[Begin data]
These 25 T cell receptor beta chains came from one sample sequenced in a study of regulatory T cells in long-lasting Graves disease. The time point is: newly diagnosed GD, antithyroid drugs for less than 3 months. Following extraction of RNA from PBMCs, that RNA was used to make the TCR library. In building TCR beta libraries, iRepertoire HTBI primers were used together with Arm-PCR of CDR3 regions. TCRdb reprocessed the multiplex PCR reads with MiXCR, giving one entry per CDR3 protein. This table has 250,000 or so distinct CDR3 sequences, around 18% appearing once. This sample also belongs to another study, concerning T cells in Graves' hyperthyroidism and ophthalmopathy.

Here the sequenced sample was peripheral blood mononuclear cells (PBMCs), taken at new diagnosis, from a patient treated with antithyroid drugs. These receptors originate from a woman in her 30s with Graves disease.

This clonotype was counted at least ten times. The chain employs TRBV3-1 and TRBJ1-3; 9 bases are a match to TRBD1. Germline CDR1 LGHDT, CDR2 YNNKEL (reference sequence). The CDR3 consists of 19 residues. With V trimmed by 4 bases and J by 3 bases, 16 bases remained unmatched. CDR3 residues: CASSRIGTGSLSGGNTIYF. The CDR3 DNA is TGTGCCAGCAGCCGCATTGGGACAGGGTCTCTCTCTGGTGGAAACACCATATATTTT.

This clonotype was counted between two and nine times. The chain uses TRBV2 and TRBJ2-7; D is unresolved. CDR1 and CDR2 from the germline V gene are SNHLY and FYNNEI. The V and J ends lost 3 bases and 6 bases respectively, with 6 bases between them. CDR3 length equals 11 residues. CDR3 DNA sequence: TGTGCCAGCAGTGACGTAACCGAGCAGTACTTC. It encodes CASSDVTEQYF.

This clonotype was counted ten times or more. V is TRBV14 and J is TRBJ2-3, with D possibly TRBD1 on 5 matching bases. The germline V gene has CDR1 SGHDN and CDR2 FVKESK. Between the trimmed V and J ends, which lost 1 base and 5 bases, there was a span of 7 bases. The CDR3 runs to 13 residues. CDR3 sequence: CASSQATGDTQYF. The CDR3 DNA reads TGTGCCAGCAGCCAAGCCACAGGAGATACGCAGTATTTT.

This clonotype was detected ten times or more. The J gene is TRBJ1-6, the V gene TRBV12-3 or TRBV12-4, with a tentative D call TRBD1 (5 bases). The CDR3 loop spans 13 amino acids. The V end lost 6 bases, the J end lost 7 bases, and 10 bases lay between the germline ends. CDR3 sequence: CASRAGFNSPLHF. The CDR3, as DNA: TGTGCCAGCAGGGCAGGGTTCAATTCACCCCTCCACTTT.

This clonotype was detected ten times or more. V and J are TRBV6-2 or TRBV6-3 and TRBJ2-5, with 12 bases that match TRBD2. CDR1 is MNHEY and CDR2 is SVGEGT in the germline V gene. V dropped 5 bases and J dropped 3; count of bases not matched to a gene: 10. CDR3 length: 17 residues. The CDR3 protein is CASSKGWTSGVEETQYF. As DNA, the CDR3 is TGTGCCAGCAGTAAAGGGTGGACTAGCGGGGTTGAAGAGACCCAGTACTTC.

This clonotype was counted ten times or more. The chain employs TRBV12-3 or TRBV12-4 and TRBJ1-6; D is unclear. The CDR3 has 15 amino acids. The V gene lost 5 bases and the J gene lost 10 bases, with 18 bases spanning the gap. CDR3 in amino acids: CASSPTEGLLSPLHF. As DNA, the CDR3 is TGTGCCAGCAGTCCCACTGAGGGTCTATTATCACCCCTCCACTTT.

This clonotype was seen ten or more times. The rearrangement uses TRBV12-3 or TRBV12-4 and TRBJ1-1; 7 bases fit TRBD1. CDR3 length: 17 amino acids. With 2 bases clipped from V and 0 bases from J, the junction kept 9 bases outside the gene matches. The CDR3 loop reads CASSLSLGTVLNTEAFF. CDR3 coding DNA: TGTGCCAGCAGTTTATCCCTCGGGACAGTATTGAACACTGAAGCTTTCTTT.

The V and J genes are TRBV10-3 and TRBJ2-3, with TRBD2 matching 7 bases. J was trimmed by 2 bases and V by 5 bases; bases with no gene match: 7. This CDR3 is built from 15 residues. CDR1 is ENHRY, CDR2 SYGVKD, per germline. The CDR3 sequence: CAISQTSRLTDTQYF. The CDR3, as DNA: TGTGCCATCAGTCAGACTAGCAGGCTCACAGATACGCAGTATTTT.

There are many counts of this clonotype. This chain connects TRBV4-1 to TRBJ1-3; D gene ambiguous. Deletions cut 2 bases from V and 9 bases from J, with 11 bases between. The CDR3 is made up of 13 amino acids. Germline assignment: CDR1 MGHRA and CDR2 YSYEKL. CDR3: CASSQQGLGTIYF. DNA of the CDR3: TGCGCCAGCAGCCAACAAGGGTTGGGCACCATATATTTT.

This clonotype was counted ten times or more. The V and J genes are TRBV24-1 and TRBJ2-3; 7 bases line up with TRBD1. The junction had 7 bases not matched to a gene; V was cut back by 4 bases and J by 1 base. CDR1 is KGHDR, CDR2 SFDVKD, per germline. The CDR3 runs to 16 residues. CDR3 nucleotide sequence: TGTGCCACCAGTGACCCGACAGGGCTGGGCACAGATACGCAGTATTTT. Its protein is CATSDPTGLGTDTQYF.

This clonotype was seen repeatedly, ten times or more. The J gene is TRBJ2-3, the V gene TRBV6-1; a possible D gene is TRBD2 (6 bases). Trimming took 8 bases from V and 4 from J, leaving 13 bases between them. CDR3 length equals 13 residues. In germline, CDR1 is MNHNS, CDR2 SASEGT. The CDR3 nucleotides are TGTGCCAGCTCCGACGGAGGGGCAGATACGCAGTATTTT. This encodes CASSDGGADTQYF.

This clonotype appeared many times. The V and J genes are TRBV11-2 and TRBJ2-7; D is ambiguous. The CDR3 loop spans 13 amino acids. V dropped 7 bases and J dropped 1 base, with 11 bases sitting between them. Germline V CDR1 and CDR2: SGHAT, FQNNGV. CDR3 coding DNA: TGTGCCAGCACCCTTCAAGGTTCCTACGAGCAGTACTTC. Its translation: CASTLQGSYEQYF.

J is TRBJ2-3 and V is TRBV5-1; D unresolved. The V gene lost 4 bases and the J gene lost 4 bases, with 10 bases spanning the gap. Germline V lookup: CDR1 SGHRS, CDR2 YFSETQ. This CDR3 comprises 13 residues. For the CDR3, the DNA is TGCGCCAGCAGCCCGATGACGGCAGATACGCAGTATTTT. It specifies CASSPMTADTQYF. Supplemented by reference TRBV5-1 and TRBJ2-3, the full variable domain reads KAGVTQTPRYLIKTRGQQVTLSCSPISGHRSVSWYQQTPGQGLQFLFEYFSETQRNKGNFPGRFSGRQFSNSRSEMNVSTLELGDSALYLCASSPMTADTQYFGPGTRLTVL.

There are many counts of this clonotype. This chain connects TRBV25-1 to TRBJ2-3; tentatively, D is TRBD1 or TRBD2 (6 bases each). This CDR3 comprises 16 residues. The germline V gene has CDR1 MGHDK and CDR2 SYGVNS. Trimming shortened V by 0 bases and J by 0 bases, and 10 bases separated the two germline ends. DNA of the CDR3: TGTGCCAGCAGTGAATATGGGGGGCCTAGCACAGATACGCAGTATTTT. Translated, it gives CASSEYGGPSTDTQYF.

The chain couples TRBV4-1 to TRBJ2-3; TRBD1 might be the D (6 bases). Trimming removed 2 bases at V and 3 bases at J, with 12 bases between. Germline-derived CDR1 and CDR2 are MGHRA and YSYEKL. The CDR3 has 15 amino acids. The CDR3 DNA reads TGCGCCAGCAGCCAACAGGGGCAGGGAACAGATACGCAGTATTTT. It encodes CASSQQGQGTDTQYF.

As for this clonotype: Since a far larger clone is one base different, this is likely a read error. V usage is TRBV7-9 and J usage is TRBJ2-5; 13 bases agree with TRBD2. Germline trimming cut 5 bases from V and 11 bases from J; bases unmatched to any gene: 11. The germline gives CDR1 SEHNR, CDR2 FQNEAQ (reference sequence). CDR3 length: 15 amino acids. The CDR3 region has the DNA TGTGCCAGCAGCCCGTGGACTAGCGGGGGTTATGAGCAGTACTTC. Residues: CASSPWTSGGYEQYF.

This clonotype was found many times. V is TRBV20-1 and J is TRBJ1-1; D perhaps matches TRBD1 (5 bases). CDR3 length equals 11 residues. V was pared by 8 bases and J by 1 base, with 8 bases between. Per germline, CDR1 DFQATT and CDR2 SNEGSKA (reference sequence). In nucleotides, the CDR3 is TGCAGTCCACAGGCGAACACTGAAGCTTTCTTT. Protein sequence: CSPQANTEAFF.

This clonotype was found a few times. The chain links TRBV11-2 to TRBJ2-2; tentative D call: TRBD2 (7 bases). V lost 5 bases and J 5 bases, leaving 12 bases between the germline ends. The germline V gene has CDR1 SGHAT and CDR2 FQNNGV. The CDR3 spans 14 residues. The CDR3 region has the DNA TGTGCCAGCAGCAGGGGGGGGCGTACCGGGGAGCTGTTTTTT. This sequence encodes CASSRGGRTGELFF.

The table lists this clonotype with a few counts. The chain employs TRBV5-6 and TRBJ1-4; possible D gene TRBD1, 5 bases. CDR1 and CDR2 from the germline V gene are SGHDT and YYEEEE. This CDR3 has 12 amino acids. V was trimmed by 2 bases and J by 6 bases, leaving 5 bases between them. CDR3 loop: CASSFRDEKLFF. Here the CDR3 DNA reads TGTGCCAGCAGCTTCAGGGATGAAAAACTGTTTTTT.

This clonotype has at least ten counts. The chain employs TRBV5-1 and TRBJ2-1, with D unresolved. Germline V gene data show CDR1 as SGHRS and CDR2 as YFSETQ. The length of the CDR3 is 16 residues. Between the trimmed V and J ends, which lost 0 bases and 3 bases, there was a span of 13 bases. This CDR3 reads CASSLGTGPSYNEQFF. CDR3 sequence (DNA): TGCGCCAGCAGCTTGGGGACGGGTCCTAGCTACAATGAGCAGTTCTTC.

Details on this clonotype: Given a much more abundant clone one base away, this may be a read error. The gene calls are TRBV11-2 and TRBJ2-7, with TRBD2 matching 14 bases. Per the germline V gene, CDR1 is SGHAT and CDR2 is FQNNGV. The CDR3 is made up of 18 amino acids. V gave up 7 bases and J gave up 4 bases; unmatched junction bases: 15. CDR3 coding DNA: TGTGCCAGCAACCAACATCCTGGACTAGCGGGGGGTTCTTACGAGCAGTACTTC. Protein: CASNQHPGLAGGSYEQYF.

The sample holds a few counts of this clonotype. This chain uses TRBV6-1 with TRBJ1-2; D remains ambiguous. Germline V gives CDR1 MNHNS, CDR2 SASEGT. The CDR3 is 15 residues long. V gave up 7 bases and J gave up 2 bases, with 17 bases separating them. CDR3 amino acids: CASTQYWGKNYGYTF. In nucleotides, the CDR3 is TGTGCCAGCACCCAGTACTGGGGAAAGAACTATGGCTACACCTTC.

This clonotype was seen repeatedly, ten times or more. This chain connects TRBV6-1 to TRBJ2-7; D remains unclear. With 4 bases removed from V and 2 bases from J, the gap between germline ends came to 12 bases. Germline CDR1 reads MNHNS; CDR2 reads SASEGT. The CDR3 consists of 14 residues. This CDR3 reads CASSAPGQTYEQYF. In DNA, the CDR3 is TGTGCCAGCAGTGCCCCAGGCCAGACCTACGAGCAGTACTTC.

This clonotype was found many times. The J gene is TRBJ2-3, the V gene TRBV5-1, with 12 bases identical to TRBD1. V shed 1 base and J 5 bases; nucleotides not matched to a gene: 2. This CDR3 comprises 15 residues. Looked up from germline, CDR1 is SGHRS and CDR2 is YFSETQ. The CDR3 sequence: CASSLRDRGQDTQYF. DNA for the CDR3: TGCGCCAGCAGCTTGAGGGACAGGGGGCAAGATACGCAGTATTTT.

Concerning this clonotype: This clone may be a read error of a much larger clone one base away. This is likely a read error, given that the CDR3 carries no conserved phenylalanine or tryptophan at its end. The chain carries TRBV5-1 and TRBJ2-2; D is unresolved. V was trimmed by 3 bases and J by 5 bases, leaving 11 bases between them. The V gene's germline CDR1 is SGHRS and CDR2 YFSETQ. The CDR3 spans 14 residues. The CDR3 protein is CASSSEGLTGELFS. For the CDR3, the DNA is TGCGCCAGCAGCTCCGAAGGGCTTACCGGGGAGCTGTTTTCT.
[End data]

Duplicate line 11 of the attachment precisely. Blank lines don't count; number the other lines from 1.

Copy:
There are many counts of this clonotype. This chain connects TRBV4-1 to TRBJ1-3; D gene ambiguous. Deletions cut 2 bases from V and 9 bases from J, with 11 bases between. The CDR3 is made up of 13 amino acids. Germline assignment: CDR1 MGHRA and CDR2 YSYEKL. CDR3: CASSQQGLGTIYF. DNA of the CDR3: TGCGCCAGCAGCCAACAAGGGTTGGGCACCATATATTTT.